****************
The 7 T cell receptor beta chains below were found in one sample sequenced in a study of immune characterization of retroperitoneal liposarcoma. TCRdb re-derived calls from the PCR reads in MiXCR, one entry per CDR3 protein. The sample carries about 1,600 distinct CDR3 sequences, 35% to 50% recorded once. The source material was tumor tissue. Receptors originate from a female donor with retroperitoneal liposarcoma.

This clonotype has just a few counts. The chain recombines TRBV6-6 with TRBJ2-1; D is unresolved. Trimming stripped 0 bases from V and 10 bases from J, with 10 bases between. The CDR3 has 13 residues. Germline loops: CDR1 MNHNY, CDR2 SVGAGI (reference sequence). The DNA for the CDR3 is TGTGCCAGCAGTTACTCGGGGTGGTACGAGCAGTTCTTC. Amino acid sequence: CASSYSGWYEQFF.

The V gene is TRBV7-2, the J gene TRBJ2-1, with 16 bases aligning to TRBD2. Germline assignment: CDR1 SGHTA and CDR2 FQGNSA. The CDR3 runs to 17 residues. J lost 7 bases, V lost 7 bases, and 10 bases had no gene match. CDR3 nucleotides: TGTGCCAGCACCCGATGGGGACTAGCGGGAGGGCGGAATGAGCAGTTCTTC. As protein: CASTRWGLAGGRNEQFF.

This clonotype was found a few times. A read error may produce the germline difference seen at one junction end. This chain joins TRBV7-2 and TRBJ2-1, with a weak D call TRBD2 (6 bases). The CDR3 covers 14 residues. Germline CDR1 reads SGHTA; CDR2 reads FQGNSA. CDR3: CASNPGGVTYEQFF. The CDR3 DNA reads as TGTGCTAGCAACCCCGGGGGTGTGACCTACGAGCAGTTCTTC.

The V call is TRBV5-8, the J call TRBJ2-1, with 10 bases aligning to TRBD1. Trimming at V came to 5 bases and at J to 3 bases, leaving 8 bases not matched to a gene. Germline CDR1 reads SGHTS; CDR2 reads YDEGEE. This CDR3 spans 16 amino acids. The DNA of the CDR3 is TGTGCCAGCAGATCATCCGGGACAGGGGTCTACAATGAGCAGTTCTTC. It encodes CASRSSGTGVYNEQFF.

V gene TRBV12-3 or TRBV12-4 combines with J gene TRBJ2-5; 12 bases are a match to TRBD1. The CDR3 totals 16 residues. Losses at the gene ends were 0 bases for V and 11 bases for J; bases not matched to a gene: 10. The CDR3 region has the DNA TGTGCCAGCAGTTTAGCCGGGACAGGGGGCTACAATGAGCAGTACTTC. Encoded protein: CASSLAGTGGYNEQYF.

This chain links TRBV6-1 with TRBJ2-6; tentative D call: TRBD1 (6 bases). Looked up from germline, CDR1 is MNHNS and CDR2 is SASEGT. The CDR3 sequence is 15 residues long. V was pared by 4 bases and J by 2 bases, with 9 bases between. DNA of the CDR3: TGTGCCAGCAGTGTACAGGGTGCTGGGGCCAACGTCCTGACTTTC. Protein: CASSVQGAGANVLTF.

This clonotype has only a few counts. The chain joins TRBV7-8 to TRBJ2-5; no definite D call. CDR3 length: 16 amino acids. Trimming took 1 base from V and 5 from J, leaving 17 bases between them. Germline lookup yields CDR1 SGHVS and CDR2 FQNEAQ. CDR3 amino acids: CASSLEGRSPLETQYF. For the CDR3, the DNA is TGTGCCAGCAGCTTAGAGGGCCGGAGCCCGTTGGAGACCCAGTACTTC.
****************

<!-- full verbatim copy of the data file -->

The 7 T cell receptor beta chains below were found in one sample sequenced in a study of immune characterization of retroperitoneal liposarcoma. TCRdb re-derived calls from the PCR reads in MiXCR, one entry per CDR3 protein. The sample carries about 1,600 distinct CDR3 sequences, 35% to 50% recorded once. The source material was tumor tissue. Receptors originate from a female donor with retroperitoneal liposarcoma.

This clonotype has just a few counts. The chain recombines TRBV6-6 with TRBJ2-1; D is unresolved. Trimming stripped 0 bases from V and 10 bases from J, with 10 bases between. The CDR3 has 13 residues. Germline loops: CDR1 MNHNY, CDR2 SVGAGI (reference sequence). The DNA for the CDR3 is TGTGCCAGCAGTTACTCGGGGTGGTACGAGCAGTTCTTC. Amino acid sequence: CASSYSGWYEQFF.

The V gene is TRBV7-2, the J gene TRBJ2-1, with 16 bases aligning to TRBD2. Germline assignment: CDR1 SGHTA and CDR2 FQGNSA. The CDR3 runs to 17 residues. J lost 7 bases, V lost 7 bases, and 10 bases had no gene match. CDR3 nucleotides: TGTGCCAGCACCCGATGGGGACTAGCGGGAGGGCGGAATGAGCAGTTCTTC. As protein: CASTRWGLAGGRNEQFF.

This clonotype was found a few times. A read error may produce the germline difference seen at one junction end. This chain joins TRBV7-2 and TRBJ2-1, with a weak D call TRBD2 (6 bases). The CDR3 covers 14 residues. Germline CDR1 reads SGHTA; CDR2 reads FQGNSA. CDR3: CASNPGGVTYEQFF. The CDR3 DNA reads as TGTGCTAGCAACCCCGGGGGTGTGACCTACGAGCAGTTCTTC.

The V call is TRBV5-8, the J call TRBJ2-1, with 10 bases aligning to TRBD1. Trimming at V came to 5 bases and at J to 3 bases, leaving 8 bases not matched to a gene. Germline CDR1 reads SGHTS; CDR2 reads YDEGEE. This CDR3 spans 16 amino acids. The DNA of the CDR3 is TGTGCCAGCAGATCATCCGGGACAGGGGTCTACAATGAGCAGTTCTTC. It encodes CASRSSGTGVYNEQFF.

V gene TRBV12-3 or TRBV12-4 combines with J gene TRBJ2-5; 12 bases are a match to TRBD1. The CDR3 totals 16 residues. Losses at the gene ends were 0 bases for V and 11 bases for J; bases not matched to a gene: 10. The CDR3 region has the DNA TGTGCCAGCAGTTTAGCCGGGACAGGGGGCTACAATGAGCAGTACTTC. Encoded protein: CASSLAGTGGYNEQYF.

This chain links TRBV6-1 with TRBJ2-6; tentative D call: TRBD1 (6 bases). Looked up from germline, CDR1 is MNHNS and CDR2 is SASEGT. The CDR3 sequence is 15 residues long. V was pared by 4 bases and J by 2 bases, with 9 bases between. DNA of the CDR3: TGTGCCAGCAGTGTACAGGGTGCTGGGGCCAACGTCCTGACTTTC. Protein: CASSVQGAGANVLTF.

This clonotype has only a few counts. The chain joins TRBV7-8 to TRBJ2-5; no definite D call. CDR3 length: 16 amino acids. Trimming took 1 base from V and 5 from J, leaving 17 bases between them. Germline lookup yields CDR1 SGHVS and CDR2 FQNEAQ. CDR3 amino acids: CASSLEGRSPLETQYF. For the CDR3, the DNA is TGTGCCAGCAGCTTAGAGGGCCGGAGCCCGTTGGAGACCCAGTACTTC.